French Cinema’s Trite Abyss
Climax is a Gaspar Noé mystery thriller where the only mystery is how the director is able to secure financing for his pseudo-nihilistic garbage and the only thrill is anticipating when it will finally end.
The plot of the film, if we can call it that, is what happens when a multicultural dance troupe’s sangria is dosed with what must be at least five gallons of potent liquid LSD. It’s not pretty, a nightmarish motion picture Hieronymus Bosch hellscape set to pulsing electronica and the mental ravings of a writer-director yet to outgrow his adolescent misreadings of Nietzsche. Sprinkled throughout are sets of random Godardian credit sequences and flashes of full-screen text inserts. One of these inserts reads: “A French film and proud of it.” Be forewarned though that this is not the France of the Louvre or the La Belle Époque. Rather, it’s the France of the Rassemblement National: the film’s sole Muslim is ejected from the party only to expire in the snowstorm outside and the Afro-French characters are either incestuous perverts or lecherous and brutal, racially antagonistic anti-white fetus kickers. What a stupid movie.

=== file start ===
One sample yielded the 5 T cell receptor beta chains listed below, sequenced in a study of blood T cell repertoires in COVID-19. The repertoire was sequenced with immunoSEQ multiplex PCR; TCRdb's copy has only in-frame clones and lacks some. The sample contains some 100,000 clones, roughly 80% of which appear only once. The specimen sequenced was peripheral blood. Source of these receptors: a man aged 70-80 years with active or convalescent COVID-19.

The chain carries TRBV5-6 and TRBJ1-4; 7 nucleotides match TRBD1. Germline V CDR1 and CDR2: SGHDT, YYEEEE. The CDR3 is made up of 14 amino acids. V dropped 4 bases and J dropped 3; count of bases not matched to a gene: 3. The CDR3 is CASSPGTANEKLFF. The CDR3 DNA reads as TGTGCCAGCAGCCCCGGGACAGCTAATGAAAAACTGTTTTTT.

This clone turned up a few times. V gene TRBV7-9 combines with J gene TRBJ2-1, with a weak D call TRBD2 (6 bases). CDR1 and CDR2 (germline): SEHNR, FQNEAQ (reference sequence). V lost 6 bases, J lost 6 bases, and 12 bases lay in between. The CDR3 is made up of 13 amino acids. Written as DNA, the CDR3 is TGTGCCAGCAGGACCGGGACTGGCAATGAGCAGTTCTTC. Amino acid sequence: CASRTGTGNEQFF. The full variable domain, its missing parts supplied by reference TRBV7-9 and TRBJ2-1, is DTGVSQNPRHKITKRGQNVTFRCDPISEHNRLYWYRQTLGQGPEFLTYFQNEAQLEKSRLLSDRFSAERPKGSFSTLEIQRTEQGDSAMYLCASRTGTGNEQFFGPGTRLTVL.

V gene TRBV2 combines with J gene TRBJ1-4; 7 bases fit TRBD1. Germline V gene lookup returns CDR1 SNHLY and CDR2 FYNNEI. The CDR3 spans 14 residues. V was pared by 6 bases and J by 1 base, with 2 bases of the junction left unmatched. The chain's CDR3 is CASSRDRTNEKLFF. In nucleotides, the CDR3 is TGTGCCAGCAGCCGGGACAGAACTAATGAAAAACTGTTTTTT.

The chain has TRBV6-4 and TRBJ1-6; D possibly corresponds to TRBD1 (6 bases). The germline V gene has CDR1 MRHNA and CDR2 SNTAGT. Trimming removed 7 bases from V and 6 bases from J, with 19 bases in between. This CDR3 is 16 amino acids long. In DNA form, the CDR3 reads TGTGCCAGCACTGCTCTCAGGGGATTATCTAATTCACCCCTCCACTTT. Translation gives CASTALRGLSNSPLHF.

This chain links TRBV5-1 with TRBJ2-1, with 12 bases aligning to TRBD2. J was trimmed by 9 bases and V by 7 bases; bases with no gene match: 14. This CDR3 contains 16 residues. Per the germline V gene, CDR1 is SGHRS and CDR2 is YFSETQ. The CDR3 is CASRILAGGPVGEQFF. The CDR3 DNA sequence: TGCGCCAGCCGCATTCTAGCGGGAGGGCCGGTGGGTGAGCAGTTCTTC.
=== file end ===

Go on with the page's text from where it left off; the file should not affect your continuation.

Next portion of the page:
Though the film is a putrid sink of soulless European debauchery and vacuous thematic material it is presented in a stimulating and half artful visual and auditory style. The dance scenes in particular are fun to watch in their abrasive color and movement. The demonic, busy soundscape of the hellish and hallucinatory climactic scene is truly haunting. Even the floating, balletic long Steadicam tracking shots that weave their way through all the madness are intriguing. None of this, however, is enough to save the film from its senselessly disturbing content and risible stabs at philosophy.
Climax is kicks for les enfants terribles. Those people should grow up.